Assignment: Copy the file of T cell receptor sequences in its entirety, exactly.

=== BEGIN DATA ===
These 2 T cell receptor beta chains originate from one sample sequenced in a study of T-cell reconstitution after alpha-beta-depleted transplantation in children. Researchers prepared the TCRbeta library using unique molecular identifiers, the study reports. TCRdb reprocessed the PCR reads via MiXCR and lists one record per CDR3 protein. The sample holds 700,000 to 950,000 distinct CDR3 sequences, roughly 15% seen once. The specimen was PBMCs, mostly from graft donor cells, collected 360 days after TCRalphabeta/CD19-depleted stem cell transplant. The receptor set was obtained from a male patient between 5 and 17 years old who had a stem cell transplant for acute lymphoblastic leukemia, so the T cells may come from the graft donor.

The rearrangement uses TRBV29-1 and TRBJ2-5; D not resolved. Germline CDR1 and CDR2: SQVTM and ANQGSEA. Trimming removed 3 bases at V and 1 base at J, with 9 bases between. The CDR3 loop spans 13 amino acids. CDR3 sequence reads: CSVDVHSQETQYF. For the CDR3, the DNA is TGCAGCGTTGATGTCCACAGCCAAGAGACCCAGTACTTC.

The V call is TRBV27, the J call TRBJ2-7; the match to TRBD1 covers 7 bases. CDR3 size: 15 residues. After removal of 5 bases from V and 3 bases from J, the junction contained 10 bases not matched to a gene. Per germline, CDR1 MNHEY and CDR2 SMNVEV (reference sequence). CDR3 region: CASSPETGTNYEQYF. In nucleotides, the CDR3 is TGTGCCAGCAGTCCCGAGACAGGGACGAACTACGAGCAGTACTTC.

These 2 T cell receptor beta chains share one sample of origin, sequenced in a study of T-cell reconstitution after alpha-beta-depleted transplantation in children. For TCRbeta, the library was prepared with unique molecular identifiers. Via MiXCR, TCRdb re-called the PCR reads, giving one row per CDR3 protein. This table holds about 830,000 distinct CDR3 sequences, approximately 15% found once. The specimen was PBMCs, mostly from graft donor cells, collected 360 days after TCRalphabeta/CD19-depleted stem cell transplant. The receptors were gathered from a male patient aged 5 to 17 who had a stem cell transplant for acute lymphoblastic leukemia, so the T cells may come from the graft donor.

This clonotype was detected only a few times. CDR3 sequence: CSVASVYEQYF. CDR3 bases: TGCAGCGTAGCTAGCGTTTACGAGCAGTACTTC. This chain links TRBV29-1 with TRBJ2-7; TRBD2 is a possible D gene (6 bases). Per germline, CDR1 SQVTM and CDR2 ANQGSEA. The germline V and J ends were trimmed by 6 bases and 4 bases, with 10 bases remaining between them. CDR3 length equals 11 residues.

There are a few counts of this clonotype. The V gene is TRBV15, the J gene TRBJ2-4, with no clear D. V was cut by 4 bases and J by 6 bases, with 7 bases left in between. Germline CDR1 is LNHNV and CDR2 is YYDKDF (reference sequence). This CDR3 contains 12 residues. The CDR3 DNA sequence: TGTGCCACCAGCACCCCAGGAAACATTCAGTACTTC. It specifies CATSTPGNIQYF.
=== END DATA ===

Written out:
These 2 T cell receptor beta chains originate from one sample sequenced in a study of T-cell reconstitution after alpha-beta-depleted transplantation in children. Researchers prepared the TCRbeta library using unique molecular identifiers, the study reports. TCRdb reprocessed the PCR reads via MiXCR and lists one record per CDR3 protein. The sample holds 700,000 to 950,000 distinct CDR3 sequences, roughly 15% seen once. The specimen was PBMCs, mostly from graft donor cells, collected 360 days after TCRalphabeta/CD19-depleted stem cell transplant. The receptor set was obtained from a male patient between 5 and 17 years old who had a stem cell transplant for acute lymphoblastic leukemia, so the T cells may come from the graft donor.

The rearrangement uses TRBV29-1 and TRBJ2-5; D not resolved. Germline CDR1 and CDR2: SQVTM and ANQGSEA. Trimming removed 3 bases at V and 1 base at J, with 9 bases between. The CDR3 loop spans 13 amino acids. CDR3 sequence reads: CSVDVHSQETQYF. For the CDR3, the DNA is TGCAGCGTTGATGTCCACAGCCAAGAGACCCAGTACTTC.

The V call is TRBV27, the J call TRBJ2-7; the match to TRBD1 covers 7 bases. CDR3 size: 15 residues. After removal of 5 bases from V and 3 bases from J, the junction contained 10 bases not matched to a gene. Per germline, CDR1 MNHEY and CDR2 SMNVEV (reference sequence). CDR3 region: CASSPETGTNYEQYF. In nucleotides, the CDR3 is TGTGCCAGCAGTCCCGAGACAGGGACGAACTACGAGCAGTACTTC.

These 2 T cell receptor beta chains share one sample of origin, sequenced in a study of T-cell reconstitution after alpha-beta-depleted transplantation in children. For TCRbeta, the library was prepared with unique molecular identifiers. Via MiXCR, TCRdb re-called the PCR reads, giving one row per CDR3 protein. This table holds about 830,000 distinct CDR3 sequences, approximately 15% found once. The specimen was PBMCs, mostly from graft donor cells, collected 360 days after TCRalphabeta/CD19-depleted stem cell transplant. The receptors were gathered from a male patient aged 5 to 17 who had a stem cell transplant for acute lymphoblastic leukemia, so the T cells may come from the graft donor.

This clonotype was detected only a few times. CDR3 sequence: CSVASVYEQYF. CDR3 bases: TGCAGCGTAGCTAGCGTTTACGAGCAGTACTTC. This chain links TRBV29-1 with TRBJ2-7; TRBD2 is a possible D gene (6 bases). Per germline, CDR1 SQVTM and CDR2 ANQGSEA. The germline V and J ends were trimmed by 6 bases and 4 bases, with 10 bases remaining between them. CDR3 length equals 11 residues.

There are a few counts of this clonotype. The V gene is TRBV15, the J gene TRBJ2-4, with no clear D. V was cut by 4 bases and J by 6 bases, with 7 bases left in between. Germline CDR1 is LNHNV and CDR2 is YYDKDF (reference sequence). This CDR3 contains 12 residues. The CDR3 DNA sequence: TGTGCCACCAGCACCCCAGGAAACATTCAGTACTTC. It specifies CATSTPGNIQYF.